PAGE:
... with the right motivation.
Life is a series of linked stories with you as the hero. Some episodes are plodding and some are filled with action and adventure. No adventure story takes place in the middle of a patch of mundane life. "Harry ate his corn flakes and read the newspaper before leaving for work that day," followed by seven chapters of similar prose isn't found in any Tom Clancy novels.
Of all the demands of Christian life, I've always found prayer and abstinence the hardest. I hate the repetitive and daily prayer is just that. If one beer is good, two must be better is my life's motto. There's more beside that, but you can see where it's going. I've vowed to change and struggled with these things, but never successfully for long, despite research and plans and many, many different approaches. My motivations have always been too inchoate to drive the plot very far.
I blogged a while back about a recovered alcoholic friend of mine who told me that you give up addictions (or, in this case, sloth and vice), when faced with a choice between the vice and something you love more. That's where the adventure story really gets going.
A good friend of mine was recently diagnosed with cancer. Yesterday on the phone, his wife, speaking to mine, broke down and begged us to pray for him. I didn't know it was all that serious until then. Life was going on as normal and John just needed some surgery and maybe a bit of radiation. I was back from Paso with a case of excellent micro-brews, looking forward to more sloth and self-indulgence. So much for that.
I don't see prayer and abstinence as a negotiating tool, a lever to be used with God to force Him to do something for me. Instead, it's an acknowledgement of need. He knows what kinds of creatures we are; He formed us. I don't know where prayer and sacrifice for my friend going to lead, only that it must be done. Perhaps it ends with a cure, perhaps with growing closer to Christ. It's the turn in the adventure story where the hero has to make a choice and take action to achieve some kind of a good ending out of a bad situation.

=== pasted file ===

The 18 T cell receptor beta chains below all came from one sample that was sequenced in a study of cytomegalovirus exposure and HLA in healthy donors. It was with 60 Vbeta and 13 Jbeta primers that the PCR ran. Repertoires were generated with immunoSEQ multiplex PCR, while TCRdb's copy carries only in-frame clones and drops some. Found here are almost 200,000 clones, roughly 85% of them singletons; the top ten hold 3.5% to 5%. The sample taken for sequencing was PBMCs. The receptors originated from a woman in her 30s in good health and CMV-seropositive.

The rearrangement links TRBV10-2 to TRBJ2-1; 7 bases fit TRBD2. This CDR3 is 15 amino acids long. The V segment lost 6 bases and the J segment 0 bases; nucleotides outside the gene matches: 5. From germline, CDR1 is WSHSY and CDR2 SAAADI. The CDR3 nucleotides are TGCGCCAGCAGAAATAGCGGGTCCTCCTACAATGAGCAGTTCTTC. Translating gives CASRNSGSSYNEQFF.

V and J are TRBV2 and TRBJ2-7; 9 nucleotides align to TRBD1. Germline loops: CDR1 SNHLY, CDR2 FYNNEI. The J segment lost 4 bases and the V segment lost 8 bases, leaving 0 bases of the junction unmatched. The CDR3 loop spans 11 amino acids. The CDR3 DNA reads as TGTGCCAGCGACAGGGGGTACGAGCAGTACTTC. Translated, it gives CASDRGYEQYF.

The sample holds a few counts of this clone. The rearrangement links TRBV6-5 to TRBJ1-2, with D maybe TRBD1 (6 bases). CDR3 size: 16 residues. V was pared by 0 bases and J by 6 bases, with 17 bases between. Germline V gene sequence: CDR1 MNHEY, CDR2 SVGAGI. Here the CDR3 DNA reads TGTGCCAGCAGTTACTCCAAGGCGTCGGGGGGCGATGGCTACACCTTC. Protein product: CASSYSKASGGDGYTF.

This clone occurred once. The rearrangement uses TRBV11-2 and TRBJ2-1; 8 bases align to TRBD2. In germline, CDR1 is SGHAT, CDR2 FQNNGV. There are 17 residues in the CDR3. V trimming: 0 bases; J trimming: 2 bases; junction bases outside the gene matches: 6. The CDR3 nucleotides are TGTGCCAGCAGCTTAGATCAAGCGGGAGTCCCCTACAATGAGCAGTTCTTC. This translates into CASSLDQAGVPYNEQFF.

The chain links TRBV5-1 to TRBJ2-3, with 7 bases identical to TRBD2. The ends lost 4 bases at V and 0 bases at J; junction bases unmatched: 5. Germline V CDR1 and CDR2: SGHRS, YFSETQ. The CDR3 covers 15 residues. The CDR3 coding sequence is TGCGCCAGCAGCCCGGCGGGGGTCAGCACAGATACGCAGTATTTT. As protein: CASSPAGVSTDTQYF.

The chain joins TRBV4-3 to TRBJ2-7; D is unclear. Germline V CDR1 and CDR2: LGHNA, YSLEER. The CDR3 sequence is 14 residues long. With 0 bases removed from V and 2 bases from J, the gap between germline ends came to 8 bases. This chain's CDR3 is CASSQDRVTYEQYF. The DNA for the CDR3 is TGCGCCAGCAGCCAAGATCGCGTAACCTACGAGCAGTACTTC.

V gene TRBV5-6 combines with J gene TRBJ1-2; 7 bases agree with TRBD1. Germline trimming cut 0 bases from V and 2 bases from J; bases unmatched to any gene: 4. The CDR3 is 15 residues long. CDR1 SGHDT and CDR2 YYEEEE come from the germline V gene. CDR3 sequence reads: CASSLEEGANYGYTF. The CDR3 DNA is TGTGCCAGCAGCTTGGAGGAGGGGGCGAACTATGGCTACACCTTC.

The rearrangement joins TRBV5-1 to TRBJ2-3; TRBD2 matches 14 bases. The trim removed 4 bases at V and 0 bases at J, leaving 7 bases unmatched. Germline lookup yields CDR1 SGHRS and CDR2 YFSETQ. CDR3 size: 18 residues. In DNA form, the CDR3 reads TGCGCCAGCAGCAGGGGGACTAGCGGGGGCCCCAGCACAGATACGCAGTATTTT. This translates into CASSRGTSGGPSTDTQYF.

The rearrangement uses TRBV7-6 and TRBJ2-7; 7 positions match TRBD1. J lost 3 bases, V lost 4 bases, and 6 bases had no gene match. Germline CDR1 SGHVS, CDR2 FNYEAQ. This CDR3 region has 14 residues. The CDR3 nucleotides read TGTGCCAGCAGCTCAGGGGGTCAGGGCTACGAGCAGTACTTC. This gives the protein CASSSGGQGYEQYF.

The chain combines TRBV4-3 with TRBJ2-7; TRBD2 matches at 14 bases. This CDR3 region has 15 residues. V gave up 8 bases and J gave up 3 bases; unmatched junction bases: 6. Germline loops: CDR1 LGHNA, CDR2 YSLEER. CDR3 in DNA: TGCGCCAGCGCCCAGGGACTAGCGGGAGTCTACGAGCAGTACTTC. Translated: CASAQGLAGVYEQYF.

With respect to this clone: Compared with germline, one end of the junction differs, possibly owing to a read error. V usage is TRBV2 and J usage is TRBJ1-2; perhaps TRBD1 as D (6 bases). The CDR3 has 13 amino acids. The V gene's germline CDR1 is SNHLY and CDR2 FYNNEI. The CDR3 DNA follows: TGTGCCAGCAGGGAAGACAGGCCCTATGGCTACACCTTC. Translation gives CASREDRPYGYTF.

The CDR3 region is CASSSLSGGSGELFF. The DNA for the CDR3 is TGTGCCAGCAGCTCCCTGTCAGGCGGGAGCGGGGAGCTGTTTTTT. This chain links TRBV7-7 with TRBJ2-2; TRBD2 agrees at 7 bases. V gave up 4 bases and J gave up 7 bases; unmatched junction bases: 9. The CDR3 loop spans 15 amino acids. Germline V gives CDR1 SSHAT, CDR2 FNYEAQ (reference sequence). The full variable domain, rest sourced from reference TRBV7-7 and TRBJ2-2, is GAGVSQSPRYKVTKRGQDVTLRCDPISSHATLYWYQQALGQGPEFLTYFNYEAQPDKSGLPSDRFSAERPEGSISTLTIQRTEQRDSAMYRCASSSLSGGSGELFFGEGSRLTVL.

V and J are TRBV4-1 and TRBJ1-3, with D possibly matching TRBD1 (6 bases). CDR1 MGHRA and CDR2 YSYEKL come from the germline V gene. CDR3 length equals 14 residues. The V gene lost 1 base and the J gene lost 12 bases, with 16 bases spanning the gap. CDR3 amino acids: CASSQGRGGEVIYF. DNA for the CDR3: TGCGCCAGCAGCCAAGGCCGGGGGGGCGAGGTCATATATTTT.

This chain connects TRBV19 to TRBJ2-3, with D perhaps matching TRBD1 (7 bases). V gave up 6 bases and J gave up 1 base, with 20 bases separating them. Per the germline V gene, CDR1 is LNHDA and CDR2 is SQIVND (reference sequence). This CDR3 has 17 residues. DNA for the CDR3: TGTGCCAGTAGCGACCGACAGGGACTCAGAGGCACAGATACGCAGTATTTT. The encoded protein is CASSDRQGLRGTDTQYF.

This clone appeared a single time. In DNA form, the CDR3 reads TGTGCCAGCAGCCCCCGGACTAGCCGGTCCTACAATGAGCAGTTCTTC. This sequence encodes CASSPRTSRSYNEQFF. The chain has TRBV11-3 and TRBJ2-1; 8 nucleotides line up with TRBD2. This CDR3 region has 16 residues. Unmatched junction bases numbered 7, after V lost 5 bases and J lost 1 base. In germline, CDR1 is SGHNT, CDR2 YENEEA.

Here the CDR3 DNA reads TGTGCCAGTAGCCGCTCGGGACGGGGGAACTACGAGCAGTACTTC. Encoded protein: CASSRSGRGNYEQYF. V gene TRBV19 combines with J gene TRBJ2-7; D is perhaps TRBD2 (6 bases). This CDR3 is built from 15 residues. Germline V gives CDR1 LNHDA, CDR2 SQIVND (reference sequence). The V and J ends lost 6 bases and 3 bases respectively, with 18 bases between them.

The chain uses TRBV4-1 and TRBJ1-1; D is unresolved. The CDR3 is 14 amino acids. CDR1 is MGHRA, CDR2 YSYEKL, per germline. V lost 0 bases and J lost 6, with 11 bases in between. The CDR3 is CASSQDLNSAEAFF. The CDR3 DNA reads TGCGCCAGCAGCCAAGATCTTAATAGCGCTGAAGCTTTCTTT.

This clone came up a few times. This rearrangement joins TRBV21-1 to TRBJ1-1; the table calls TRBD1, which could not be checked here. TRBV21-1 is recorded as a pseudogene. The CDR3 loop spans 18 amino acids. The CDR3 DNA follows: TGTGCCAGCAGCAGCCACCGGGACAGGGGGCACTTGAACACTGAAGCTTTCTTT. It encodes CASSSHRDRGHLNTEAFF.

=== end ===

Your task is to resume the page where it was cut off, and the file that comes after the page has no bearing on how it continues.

Sometimes, we sneer at people who take up religious activities only when crises hit, but isn't that the nature of an adventure story? Would we criticize Han Solo for reading a book in bed instead of prowling around the Millenium Falcon with his gun drawn when there's absolutely nothing happening? We'd think it was silly and way over-wrought. Well, this isn't over-wrought, it's serious. It's a call to action in a way my vague desires to pray and abstain weren't.
Doctors, nurses and Big Pharma will take corporeal action to help my friend. Their adventure stories will be filled with deeds. Mine will be the spiritual quest of purification for John's sake. Life has taken a turn and an adventure story has begun.